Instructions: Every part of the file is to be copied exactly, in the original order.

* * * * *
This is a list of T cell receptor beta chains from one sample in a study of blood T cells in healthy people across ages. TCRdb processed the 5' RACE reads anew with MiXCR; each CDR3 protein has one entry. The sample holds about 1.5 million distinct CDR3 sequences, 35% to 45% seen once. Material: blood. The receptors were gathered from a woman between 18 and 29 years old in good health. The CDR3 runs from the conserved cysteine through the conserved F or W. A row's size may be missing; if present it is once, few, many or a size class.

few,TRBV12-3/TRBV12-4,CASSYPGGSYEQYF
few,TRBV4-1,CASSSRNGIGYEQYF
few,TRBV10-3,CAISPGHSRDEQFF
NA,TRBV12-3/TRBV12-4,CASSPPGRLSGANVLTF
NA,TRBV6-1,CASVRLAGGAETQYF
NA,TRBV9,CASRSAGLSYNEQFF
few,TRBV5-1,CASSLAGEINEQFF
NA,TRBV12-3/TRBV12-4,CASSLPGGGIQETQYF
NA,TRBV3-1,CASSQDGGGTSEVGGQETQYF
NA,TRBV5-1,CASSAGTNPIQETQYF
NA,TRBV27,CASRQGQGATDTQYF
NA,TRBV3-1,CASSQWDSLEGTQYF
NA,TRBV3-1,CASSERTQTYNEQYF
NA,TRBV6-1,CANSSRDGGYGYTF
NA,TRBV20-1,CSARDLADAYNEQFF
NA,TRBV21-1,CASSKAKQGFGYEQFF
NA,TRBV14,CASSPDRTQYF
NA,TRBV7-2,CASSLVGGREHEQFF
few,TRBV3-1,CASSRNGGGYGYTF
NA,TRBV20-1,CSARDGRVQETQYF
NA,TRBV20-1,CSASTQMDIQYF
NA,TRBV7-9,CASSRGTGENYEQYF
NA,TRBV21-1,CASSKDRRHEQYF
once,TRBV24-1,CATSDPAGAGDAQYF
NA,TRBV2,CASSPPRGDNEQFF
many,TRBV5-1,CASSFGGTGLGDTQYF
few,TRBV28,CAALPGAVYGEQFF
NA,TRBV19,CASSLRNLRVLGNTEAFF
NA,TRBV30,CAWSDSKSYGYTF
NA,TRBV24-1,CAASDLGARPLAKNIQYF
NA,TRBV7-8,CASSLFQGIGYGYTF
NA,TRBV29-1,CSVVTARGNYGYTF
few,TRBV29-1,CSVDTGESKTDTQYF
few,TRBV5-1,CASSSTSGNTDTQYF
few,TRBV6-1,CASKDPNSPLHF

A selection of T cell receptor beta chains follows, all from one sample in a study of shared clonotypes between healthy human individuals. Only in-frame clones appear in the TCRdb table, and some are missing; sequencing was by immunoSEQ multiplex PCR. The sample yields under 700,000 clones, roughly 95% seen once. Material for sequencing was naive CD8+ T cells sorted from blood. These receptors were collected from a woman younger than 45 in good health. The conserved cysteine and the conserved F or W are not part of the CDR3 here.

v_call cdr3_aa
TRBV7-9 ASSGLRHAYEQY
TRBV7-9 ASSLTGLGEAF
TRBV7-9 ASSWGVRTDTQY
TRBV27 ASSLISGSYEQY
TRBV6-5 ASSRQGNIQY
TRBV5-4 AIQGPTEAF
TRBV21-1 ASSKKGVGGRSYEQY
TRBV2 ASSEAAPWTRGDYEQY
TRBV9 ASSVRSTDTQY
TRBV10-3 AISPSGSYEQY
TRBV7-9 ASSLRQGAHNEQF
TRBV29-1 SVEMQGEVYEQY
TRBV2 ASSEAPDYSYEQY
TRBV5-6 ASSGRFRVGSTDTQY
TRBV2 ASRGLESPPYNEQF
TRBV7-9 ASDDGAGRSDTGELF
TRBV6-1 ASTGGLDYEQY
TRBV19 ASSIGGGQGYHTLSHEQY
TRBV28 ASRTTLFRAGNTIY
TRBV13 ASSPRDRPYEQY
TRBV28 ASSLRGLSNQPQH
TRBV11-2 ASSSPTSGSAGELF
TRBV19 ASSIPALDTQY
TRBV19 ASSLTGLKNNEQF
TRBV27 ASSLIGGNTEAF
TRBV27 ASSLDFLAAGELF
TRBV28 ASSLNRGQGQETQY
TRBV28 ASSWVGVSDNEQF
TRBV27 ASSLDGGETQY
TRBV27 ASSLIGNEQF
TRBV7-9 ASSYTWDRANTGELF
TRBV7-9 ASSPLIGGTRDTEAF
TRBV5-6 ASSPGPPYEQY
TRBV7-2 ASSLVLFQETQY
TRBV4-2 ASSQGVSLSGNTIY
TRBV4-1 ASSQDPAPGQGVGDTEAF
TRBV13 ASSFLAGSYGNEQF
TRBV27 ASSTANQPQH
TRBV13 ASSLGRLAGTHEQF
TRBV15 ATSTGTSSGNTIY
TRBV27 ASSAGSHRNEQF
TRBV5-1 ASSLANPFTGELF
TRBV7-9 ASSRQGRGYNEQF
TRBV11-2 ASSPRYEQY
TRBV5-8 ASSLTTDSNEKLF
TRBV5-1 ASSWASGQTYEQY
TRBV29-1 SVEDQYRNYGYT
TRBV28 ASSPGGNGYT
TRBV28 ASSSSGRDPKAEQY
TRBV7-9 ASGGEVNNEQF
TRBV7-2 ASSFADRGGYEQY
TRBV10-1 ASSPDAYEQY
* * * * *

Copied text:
This is a list of T cell receptor beta chains from one sample in a study of blood T cells in healthy people across ages. TCRdb processed the 5' RACE reads anew with MiXCR; each CDR3 protein has one entry. The sample holds about 1.5 million distinct CDR3 sequences, 35% to 45% seen once. Material: blood. The receptors were gathered from a woman between 18 and 29 years old in good health. The CDR3 runs from the conserved cysteine through the conserved F or W. A row's size may be missing; if present it is once, few, many or a size class.

few,TRBV12-3/TRBV12-4,CASSYPGGSYEQYF
few,TRBV4-1,CASSSRNGIGYEQYF
few,TRBV10-3,CAISPGHSRDEQFF
NA,TRBV12-3/TRBV12-4,CASSPPGRLSGANVLTF
NA,TRBV6-1,CASVRLAGGAETQYF
NA,TRBV9,CASRSAGLSYNEQFF
few,TRBV5-1,CASSLAGEINEQFF
NA,TRBV12-3/TRBV12-4,CASSLPGGGIQETQYF
NA,TRBV3-1,CASSQDGGGTSEVGGQETQYF
NA,TRBV5-1,CASSAGTNPIQETQYF
NA,TRBV27,CASRQGQGATDTQYF
NA,TRBV3-1,CASSQWDSLEGTQYF
NA,TRBV3-1,CASSERTQTYNEQYF
NA,TRBV6-1,CANSSRDGGYGYTF
NA,TRBV20-1,CSARDLADAYNEQFF
NA,TRBV21-1,CASSKAKQGFGYEQFF
NA,TRBV14,CASSPDRTQYF
NA,TRBV7-2,CASSLVGGREHEQFF
few,TRBV3-1,CASSRNGGGYGYTF
NA,TRBV20-1,CSARDGRVQETQYF
NA,TRBV20-1,CSASTQMDIQYF
NA,TRBV7-9,CASSRGTGENYEQYF
NA,TRBV21-1,CASSKDRRHEQYF
once,TRBV24-1,CATSDPAGAGDAQYF
NA,TRBV2,CASSPPRGDNEQFF
many,TRBV5-1,CASSFGGTGLGDTQYF
few,TRBV28,CAALPGAVYGEQFF
NA,TRBV19,CASSLRNLRVLGNTEAFF
NA,TRBV30,CAWSDSKSYGYTF
NA,TRBV24-1,CAASDLGARPLAKNIQYF
NA,TRBV7-8,CASSLFQGIGYGYTF
NA,TRBV29-1,CSVVTARGNYGYTF
few,TRBV29-1,CSVDTGESKTDTQYF
few,TRBV5-1,CASSSTSGNTDTQYF
few,TRBV6-1,CASKDPNSPLHF

A selection of T cell receptor beta chains follows, all from one sample in a study of shared clonotypes between healthy human individuals. Only in-frame clones appear in the TCRdb table, and some are missing; sequencing was by immunoSEQ multiplex PCR. The sample yields under 700,000 clones, roughly 95% seen once. Material for sequencing was naive CD8+ T cells sorted from blood. These receptors were collected from a woman younger than 45 in good health. The conserved cysteine and the conserved F or W are not part of the CDR3 here.

v_call cdr3_aa
TRBV7-9 ASSGLRHAYEQY
TRBV7-9 ASSLTGLGEAF
TRBV7-9 ASSWGVRTDTQY
TRBV27 ASSLISGSYEQY
TRBV6-5 ASSRQGNIQY
TRBV5-4 AIQGPTEAF
TRBV21-1 ASSKKGVGGRSYEQY
TRBV2 ASSEAAPWTRGDYEQY
TRBV9 ASSVRSTDTQY
TRBV10-3 AISPSGSYEQY
TRBV7-9 ASSLRQGAHNEQF
TRBV29-1 SVEMQGEVYEQY
TRBV2 ASSEAPDYSYEQY
TRBV5-6 ASSGRFRVGSTDTQY
TRBV2 ASRGLESPPYNEQF
TRBV7-9 ASDDGAGRSDTGELF
TRBV6-1 ASTGGLDYEQY
TRBV19 ASSIGGGQGYHTLSHEQY
TRBV28 ASRTTLFRAGNTIY
TRBV13 ASSPRDRPYEQY
TRBV28 ASSLRGLSNQPQH
TRBV11-2 ASSSPTSGSAGELF
TRBV19 ASSIPALDTQY
TRBV19 ASSLTGLKNNEQF
TRBV27 ASSLIGGNTEAF
TRBV27 ASSLDFLAAGELF
TRBV28 ASSLNRGQGQETQY
TRBV28 ASSWVGVSDNEQF
TRBV27 ASSLDGGETQY
TRBV27 ASSLIGNEQF
TRBV7-9 ASSYTWDRANTGELF
TRBV7-9 ASSPLIGGTRDTEAF
TRBV5-6 ASSPGPPYEQY
TRBV7-2 ASSLVLFQETQY
TRBV4-2 ASSQGVSLSGNTIY
TRBV4-1 ASSQDPAPGQGVGDTEAF
TRBV13 ASSFLAGSYGNEQF
TRBV27 ASSTANQPQH
TRBV13 ASSLGRLAGTHEQF
TRBV15 ATSTGTSSGNTIY
TRBV27 ASSAGSHRNEQF
TRBV5-1 ASSLANPFTGELF
TRBV7-9 ASSRQGRGYNEQF
TRBV11-2 ASSPRYEQY
TRBV5-8 ASSLTTDSNEKLF
TRBV5-1 ASSWASGQTYEQY
TRBV29-1 SVEDQYRNYGYT
TRBV28 ASSPGGNGYT
TRBV28 ASSSSGRDPKAEQY
TRBV7-9 ASGGEVNNEQF
TRBV7-2 ASSFADRGGYEQY
TRBV10-1 ASSPDAYEQY